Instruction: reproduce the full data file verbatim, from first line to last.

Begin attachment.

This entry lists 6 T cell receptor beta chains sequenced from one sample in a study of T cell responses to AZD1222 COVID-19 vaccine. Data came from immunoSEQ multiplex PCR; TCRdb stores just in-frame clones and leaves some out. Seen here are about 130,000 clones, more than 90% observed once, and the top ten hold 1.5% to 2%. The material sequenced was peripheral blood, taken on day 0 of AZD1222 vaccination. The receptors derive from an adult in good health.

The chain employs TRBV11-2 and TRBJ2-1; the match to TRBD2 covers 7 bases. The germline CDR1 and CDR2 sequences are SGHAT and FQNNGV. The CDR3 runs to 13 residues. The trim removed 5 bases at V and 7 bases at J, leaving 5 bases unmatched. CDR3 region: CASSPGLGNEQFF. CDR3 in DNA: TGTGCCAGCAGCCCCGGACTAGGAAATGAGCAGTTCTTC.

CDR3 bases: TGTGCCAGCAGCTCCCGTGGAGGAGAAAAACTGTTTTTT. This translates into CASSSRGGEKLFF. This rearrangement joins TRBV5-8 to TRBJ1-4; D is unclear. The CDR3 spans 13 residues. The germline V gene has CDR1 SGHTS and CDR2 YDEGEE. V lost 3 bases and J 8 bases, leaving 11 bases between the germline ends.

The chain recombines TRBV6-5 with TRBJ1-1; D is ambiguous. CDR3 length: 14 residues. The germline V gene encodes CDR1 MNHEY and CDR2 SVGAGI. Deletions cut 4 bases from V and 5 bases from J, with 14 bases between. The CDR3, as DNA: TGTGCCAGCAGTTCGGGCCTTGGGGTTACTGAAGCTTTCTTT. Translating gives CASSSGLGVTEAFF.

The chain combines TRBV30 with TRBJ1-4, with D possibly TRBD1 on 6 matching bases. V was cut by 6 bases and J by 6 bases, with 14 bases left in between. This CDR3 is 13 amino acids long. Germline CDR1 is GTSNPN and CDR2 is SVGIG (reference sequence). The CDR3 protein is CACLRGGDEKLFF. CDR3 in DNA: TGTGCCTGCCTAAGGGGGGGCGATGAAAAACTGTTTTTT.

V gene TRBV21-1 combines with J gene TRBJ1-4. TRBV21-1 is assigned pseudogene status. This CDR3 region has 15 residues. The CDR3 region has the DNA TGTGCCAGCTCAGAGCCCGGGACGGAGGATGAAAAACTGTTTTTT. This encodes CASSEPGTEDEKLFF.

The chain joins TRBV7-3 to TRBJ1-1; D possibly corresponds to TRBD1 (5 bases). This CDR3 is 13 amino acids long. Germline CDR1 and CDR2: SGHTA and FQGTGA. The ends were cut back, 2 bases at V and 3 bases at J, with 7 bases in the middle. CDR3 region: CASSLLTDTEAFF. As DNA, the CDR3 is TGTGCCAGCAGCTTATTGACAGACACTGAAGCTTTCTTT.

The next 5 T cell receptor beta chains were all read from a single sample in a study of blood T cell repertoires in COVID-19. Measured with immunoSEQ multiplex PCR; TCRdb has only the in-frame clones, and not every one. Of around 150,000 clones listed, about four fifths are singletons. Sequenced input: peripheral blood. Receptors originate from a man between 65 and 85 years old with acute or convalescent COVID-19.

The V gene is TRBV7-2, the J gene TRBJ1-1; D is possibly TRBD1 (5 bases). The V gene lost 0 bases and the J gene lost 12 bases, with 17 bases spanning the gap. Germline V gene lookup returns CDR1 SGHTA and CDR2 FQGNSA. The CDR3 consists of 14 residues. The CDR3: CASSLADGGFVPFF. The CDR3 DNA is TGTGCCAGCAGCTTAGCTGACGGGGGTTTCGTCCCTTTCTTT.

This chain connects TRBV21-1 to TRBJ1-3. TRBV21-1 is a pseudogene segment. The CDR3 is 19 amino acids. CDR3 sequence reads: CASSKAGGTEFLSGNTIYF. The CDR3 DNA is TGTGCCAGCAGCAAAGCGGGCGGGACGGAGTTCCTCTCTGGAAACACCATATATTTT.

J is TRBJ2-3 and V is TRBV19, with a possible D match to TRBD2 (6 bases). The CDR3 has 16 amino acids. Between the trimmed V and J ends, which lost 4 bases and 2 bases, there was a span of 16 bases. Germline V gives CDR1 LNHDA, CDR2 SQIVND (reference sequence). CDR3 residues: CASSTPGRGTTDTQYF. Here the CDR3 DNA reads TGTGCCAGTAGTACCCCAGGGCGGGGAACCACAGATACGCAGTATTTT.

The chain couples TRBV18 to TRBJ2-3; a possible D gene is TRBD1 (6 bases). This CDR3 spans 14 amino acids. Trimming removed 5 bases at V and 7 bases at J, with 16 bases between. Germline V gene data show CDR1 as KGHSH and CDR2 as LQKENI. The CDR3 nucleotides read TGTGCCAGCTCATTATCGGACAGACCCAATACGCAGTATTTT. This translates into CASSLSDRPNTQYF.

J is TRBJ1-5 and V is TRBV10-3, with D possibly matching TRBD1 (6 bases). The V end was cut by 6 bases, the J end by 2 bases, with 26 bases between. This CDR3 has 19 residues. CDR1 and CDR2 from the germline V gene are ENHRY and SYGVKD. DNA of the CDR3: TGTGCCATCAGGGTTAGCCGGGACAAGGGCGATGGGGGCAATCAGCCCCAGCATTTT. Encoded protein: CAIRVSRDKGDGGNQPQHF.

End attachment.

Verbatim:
This entry lists 6 T cell receptor beta chains sequenced from one sample in a study of T cell responses to AZD1222 COVID-19 vaccine. Data came from immunoSEQ multiplex PCR; TCRdb stores just in-frame clones and leaves some out. Seen here are about 130,000 clones, more than 90% observed once, and the top ten hold 1.5% to 2%. The material sequenced was peripheral blood, taken on day 0 of AZD1222 vaccination. The receptors derive from an adult in good health.

The chain employs TRBV11-2 and TRBJ2-1; the match to TRBD2 covers 7 bases. The germline CDR1 and CDR2 sequences are SGHAT and FQNNGV. The CDR3 runs to 13 residues. The trim removed 5 bases at V and 7 bases at J, leaving 5 bases unmatched. CDR3 region: CASSPGLGNEQFF. CDR3 in DNA: TGTGCCAGCAGCCCCGGACTAGGAAATGAGCAGTTCTTC.

CDR3 bases: TGTGCCAGCAGCTCCCGTGGAGGAGAAAAACTGTTTTTT. This translates into CASSSRGGEKLFF. This rearrangement joins TRBV5-8 to TRBJ1-4; D is unclear. The CDR3 spans 13 residues. The germline V gene has CDR1 SGHTS and CDR2 YDEGEE. V lost 3 bases and J 8 bases, leaving 11 bases between the germline ends.

The chain recombines TRBV6-5 with TRBJ1-1; D is ambiguous. CDR3 length: 14 residues. The germline V gene encodes CDR1 MNHEY and CDR2 SVGAGI. Deletions cut 4 bases from V and 5 bases from J, with 14 bases between. The CDR3, as DNA: TGTGCCAGCAGTTCGGGCCTTGGGGTTACTGAAGCTTTCTTT. Translating gives CASSSGLGVTEAFF.

The chain combines TRBV30 with TRBJ1-4, with D possibly TRBD1 on 6 matching bases. V was cut by 6 bases and J by 6 bases, with 14 bases left in between. This CDR3 is 13 amino acids long. Germline CDR1 is GTSNPN and CDR2 is SVGIG (reference sequence). The CDR3 protein is CACLRGGDEKLFF. CDR3 in DNA: TGTGCCTGCCTAAGGGGGGGCGATGAAAAACTGTTTTTT.

V gene TRBV21-1 combines with J gene TRBJ1-4. TRBV21-1 is assigned pseudogene status. This CDR3 region has 15 residues. The CDR3 region has the DNA TGTGCCAGCTCAGAGCCCGGGACGGAGGATGAAAAACTGTTTTTT. This encodes CASSEPGTEDEKLFF.

The chain joins TRBV7-3 to TRBJ1-1; D possibly corresponds to TRBD1 (5 bases). This CDR3 is 13 amino acids long. Germline CDR1 and CDR2: SGHTA and FQGTGA. The ends were cut back, 2 bases at V and 3 bases at J, with 7 bases in the middle. CDR3 region: CASSLLTDTEAFF. As DNA, the CDR3 is TGTGCCAGCAGCTTATTGACAGACACTGAAGCTTTCTTT.

The next 5 T cell receptor beta chains were all read from a single sample in a study of blood T cell repertoires in COVID-19. Measured with immunoSEQ multiplex PCR; TCRdb has only the in-frame clones, and not every one. Of around 150,000 clones listed, about four fifths are singletons. Sequenced input: peripheral blood. Receptors originate from a man between 65 and 85 years old with acute or convalescent COVID-19.

The V gene is TRBV7-2, the J gene TRBJ1-1; D is possibly TRBD1 (5 bases). The V gene lost 0 bases and the J gene lost 12 bases, with 17 bases spanning the gap. Germline V gene lookup returns CDR1 SGHTA and CDR2 FQGNSA. The CDR3 consists of 14 residues. The CDR3: CASSLADGGFVPFF. The CDR3 DNA is TGTGCCAGCAGCTTAGCTGACGGGGGTTTCGTCCCTTTCTTT.

This chain connects TRBV21-1 to TRBJ1-3. TRBV21-1 is a pseudogene segment. The CDR3 is 19 amino acids. CDR3 sequence reads: CASSKAGGTEFLSGNTIYF. The CDR3 DNA is TGTGCCAGCAGCAAAGCGGGCGGGACGGAGTTCCTCTCTGGAAACACCATATATTTT.

J is TRBJ2-3 and V is TRBV19, with a possible D match to TRBD2 (6 bases). The CDR3 has 16 amino acids. Between the trimmed V and J ends, which lost 4 bases and 2 bases, there was a span of 16 bases. Germline V gives CDR1 LNHDA, CDR2 SQIVND (reference sequence). CDR3 residues: CASSTPGRGTTDTQYF. Here the CDR3 DNA reads TGTGCCAGTAGTACCCCAGGGCGGGGAACCACAGATACGCAGTATTTT.

The chain couples TRBV18 to TRBJ2-3; a possible D gene is TRBD1 (6 bases). This CDR3 spans 14 amino acids. Trimming removed 5 bases at V and 7 bases at J, with 16 bases between. Germline V gene data show CDR1 as KGHSH and CDR2 as LQKENI. The CDR3 nucleotides read TGTGCCAGCTCATTATCGGACAGACCCAATACGCAGTATTTT. This translates into CASSLSDRPNTQYF.

J is TRBJ1-5 and V is TRBV10-3, with D possibly matching TRBD1 (6 bases). The V end was cut by 6 bases, the J end by 2 bases, with 26 bases between. This CDR3 has 19 residues. CDR1 and CDR2 from the germline V gene are ENHRY and SYGVKD. DNA of the CDR3: TGTGCCATCAGGGTTAGCCGGGACAAGGGCGATGGGGGCAATCAGCCCCAGCATTTT. Encoded protein: CAIRVSRDKGDGGNQPQHF.